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Battle of Martinique (1794)

From Wikipedia, the free encyclopedia

The Battle of Martinique was a successful 1707-1800 Kingdom of Great Britain month and a half invasion from February 5th to March 24th of 1794 of the 1792-1804 1st Republic of France held island of Martinique in the West Indies, during the 1789-1799 French Revolutionary Wars.

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  • ✪ GUADELOUPE - Les Marches des Esclaves : lieu de mémoire à Petit-Canal (English subtitles)

Transcription

The Steps of the Slaves is located in the city of Petit-Canal, in Grande-Terre. The steps were built in front of the dock where slaves landed when they arrived in Guadeloupe. There are several facilities to be discovered. Visit this site of history with us... The staircase is composed of 49 steps. It leads to the Church where the sale of slaves was held upon their arrival in Guadeloupe. On each step is the name of one of the peoples whose residents were transported in Guadeloupe. Congos: delta of the Congo River Yorubas: South-West, Nigeria, Togo, Benin Ibos: Southeastern Nigeria Wolofs: Nigeria, Senegal, Congo Peuls: West Africa Bamilekes: West of Cameroon The Church is there This drum represents the eternal flame in memory of the Unknown Slave. It was inaugurated in May 1994. Underneath the “ka” is the Trunk of Souls, a place where the whips of forty plantation owners were buried at the abolition of slavery. Bust of Louis Delgres who chose to die, as well as 300 of his men, rather than capitulate in 1802. Work carried out in tribute to Solitude. After the first abolition of slavery in 1794, she joined a community of Maroons then fought alongside Delgres in 1902. Having survived the battle, she was captured and hanged the day after she gave birth to her child, on November 29th, 1902. Note: We didn't not go this time, but you can also visit the remains of the former slaves’ prison about 200 meters from the stairs. Jade: Oh, is it over honey? Lise: Yes Jade, the video is over.. Jade: But we have a lot of things left to see, a lot of meals to eat!.. Lise: I know, Jade, but this will be for the next videos! Well, Jade is a bit behind, but you can keep following our adventures: Subscribe to our channel, like and share this video, ok? Jade: I’m not < a bit behind>!…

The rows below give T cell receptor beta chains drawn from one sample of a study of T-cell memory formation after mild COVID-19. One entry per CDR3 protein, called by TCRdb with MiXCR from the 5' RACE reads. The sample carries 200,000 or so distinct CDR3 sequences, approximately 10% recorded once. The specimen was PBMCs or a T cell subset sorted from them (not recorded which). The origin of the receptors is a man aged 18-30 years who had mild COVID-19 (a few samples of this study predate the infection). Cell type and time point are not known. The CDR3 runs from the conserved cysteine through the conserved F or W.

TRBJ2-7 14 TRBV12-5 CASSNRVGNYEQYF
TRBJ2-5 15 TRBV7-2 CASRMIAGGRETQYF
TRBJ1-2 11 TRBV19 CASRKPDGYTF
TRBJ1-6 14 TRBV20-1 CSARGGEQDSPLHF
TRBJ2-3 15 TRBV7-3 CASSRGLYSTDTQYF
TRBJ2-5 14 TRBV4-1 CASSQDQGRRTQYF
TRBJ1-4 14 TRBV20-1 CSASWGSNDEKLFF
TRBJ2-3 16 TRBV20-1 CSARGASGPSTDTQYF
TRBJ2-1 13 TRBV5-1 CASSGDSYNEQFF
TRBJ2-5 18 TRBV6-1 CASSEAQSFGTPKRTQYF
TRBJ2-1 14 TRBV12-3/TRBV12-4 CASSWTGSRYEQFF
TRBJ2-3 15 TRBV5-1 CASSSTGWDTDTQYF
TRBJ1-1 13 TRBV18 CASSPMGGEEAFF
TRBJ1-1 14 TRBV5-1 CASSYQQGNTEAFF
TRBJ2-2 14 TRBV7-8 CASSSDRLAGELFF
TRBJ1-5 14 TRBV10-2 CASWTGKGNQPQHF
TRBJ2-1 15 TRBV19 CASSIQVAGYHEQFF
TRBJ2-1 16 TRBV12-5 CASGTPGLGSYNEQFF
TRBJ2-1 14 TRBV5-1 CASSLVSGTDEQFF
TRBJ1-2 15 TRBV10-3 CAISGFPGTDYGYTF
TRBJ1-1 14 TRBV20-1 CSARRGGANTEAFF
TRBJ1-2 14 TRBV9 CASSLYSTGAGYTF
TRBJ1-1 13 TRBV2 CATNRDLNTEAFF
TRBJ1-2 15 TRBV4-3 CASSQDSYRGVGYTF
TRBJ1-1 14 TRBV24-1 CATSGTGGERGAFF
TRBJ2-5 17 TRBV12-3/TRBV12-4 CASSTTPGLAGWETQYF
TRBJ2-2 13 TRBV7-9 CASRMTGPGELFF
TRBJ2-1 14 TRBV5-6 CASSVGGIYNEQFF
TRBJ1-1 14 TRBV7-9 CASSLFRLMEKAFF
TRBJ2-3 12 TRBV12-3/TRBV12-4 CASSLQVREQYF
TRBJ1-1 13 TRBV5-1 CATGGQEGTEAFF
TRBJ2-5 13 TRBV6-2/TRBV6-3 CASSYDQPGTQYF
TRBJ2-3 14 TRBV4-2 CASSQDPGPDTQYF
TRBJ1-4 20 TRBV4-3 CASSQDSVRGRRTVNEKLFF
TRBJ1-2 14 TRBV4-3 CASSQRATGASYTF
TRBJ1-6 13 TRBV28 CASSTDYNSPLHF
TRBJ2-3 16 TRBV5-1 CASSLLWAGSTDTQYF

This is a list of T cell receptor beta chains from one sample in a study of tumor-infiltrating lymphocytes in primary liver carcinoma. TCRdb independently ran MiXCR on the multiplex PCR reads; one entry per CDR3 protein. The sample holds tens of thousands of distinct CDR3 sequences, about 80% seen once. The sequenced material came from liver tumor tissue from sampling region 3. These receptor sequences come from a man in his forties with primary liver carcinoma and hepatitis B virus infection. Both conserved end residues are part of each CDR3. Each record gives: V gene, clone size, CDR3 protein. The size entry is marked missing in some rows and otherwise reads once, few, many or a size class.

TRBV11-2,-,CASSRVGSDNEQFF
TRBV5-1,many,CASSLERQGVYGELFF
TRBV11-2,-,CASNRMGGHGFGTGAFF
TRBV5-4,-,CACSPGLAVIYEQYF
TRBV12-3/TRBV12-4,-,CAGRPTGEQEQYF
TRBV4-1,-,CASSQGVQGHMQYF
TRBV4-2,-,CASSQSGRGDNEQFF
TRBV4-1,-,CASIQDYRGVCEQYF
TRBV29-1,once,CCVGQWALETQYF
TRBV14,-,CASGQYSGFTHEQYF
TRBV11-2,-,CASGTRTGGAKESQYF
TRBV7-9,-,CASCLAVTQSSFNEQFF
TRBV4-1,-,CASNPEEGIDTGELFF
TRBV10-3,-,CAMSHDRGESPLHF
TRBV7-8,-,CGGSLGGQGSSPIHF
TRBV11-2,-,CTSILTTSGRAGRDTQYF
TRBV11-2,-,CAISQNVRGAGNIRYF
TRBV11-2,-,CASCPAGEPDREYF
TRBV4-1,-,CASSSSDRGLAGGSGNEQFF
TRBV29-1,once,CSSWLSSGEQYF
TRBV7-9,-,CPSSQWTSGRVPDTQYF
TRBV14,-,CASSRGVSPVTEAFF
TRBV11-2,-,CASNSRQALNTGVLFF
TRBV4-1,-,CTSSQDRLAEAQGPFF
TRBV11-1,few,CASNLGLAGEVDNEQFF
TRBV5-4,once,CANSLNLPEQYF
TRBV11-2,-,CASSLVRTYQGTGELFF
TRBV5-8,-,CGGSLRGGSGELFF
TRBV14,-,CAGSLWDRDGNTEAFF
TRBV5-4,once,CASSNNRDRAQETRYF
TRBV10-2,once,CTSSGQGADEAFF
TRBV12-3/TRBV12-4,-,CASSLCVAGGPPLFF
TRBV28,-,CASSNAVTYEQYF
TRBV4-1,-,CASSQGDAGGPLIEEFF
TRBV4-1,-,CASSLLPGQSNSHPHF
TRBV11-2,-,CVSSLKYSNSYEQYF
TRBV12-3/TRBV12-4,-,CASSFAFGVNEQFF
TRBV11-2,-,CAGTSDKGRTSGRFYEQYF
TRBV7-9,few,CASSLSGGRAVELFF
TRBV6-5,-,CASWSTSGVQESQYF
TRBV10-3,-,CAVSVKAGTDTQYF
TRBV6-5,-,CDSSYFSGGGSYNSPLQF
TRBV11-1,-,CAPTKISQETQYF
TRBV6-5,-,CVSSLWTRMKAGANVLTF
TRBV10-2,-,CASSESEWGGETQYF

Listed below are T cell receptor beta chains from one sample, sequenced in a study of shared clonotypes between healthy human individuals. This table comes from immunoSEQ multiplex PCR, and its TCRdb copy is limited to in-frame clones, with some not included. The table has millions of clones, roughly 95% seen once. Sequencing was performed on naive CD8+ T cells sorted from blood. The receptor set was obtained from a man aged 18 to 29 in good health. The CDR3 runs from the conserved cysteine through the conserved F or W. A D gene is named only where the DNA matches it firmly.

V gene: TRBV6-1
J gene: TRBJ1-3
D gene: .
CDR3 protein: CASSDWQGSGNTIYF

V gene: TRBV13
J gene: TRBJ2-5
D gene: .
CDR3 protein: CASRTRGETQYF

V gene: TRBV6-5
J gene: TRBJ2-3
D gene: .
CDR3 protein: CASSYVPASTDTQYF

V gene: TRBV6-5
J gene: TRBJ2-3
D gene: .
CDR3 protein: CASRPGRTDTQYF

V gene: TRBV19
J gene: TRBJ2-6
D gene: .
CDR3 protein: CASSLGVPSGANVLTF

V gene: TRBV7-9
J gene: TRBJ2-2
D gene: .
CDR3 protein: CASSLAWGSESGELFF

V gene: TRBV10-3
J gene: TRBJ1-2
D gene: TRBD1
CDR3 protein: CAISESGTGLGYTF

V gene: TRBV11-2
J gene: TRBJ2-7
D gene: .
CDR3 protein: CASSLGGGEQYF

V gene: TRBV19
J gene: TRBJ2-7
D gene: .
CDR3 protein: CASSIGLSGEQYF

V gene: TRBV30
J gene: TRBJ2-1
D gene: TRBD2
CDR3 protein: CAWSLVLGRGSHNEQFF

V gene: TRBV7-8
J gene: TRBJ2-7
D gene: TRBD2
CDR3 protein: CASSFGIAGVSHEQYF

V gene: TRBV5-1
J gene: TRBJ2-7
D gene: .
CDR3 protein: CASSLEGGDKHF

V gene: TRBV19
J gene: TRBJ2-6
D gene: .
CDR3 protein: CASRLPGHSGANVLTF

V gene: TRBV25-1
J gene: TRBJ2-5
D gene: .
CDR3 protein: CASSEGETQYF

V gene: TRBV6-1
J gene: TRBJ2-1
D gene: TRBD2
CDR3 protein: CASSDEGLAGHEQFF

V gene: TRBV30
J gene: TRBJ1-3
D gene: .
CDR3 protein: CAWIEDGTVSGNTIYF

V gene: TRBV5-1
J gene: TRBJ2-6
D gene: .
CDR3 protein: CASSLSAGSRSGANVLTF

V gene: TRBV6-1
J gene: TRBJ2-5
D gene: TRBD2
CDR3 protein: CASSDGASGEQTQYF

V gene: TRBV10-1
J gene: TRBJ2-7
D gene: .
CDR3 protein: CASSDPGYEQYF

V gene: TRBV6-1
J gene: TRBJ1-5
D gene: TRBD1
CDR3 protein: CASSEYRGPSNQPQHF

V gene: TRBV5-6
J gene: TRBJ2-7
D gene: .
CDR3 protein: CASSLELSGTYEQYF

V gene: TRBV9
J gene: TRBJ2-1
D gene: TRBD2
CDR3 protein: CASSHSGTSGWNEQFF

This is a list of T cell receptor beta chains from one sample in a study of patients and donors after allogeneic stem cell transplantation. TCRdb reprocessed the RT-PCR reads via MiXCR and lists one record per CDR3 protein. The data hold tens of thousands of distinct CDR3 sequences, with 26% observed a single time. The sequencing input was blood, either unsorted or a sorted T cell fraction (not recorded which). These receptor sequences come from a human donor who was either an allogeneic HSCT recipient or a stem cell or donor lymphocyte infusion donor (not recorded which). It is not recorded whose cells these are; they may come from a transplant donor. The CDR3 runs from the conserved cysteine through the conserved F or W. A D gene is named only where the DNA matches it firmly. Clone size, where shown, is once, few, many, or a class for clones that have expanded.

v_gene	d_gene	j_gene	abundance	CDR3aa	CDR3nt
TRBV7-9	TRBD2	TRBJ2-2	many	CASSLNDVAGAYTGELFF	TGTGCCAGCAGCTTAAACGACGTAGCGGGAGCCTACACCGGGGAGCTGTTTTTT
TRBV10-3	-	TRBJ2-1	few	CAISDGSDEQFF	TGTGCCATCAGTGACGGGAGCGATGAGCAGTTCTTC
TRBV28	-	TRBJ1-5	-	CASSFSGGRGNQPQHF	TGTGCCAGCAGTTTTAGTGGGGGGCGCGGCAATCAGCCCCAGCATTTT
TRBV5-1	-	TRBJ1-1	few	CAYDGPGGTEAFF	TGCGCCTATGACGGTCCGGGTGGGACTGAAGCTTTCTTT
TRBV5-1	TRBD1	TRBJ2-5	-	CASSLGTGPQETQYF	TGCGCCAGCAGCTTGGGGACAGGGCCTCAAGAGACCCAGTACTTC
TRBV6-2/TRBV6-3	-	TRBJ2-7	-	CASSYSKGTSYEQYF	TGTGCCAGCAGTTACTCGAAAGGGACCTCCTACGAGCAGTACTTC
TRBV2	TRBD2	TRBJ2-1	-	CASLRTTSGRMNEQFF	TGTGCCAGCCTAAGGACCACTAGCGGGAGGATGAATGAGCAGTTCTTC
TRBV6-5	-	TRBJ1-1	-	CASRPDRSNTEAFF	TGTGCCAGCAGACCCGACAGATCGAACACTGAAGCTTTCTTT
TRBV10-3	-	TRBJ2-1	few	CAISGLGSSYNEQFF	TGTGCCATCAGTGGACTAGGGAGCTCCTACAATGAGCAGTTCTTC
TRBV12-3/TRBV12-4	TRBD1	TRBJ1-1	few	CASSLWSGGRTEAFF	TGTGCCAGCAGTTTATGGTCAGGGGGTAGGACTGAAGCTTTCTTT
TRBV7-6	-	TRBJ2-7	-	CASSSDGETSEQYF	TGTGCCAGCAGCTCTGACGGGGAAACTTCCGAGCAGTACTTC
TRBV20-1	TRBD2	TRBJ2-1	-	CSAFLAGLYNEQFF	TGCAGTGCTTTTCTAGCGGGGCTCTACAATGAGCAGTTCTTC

Contents

Background

During 1794 the British were in negotiations with a French planter, Louis-François Dubuc, who wished to gain British protection, as the then French Constitutional Assembly of the 1st Republic was busy passing a law abolishing slavery, which had actually took place in Paris on 4 February of 1794. However the Whitehall Accord of 19 February, 1794, between counter-revolutionary French colonists and Great Britain, which allowed colonial French slave-owners to maintain slavery, was not signed until after the British had landed.

Invasion

Thus on 5 February, the day after slavery was abolished in Paris, in what just might be one of world history's greatest feats of precognition, a British fleet under the command of Royal Navy Admiral Sir John Jervis landed troops under the command of General Charles Grey in a campaign which would last six weeks.[1]

By 20 March only Fort Bourbon and Fort Royal still held out. Jervis ordered the fourth rate ship of the line HMS Asia (64 guns), and the sloop, HMS Zebra to take Fort Saint Louis.[2] Asia was unable to get close, Zebra went in alone, with her captain, Richard Faulknor. Despite facing heavy fire, Faulknor ran Zebra close under the walls. He and his ship's company then used Zebra's boats to land. The British stormed the fort and captured it. Zebra lost only her pilot killed and four men wounded. Meanwhile the boats of the British fleet captured Fort Royal and two days later Fort Bourbon capitulated.[1]

Aftermath

The Governor General of Martinique at the time was Donatien Marie Joseph de Vimeur, comte de Rochambeau who surrendered to Grey.

The British then occupied Martinique until the Treaty of Amiens returned the island to the French in 1802.

References

  1. ^ a b "No. 13643". The London Gazette. 22 April 1794. pp. 353–359.
  2. ^ James (1837), Vol. 1, p.218
Bibliography


This page was last edited on 13 January 2019, at 17:50
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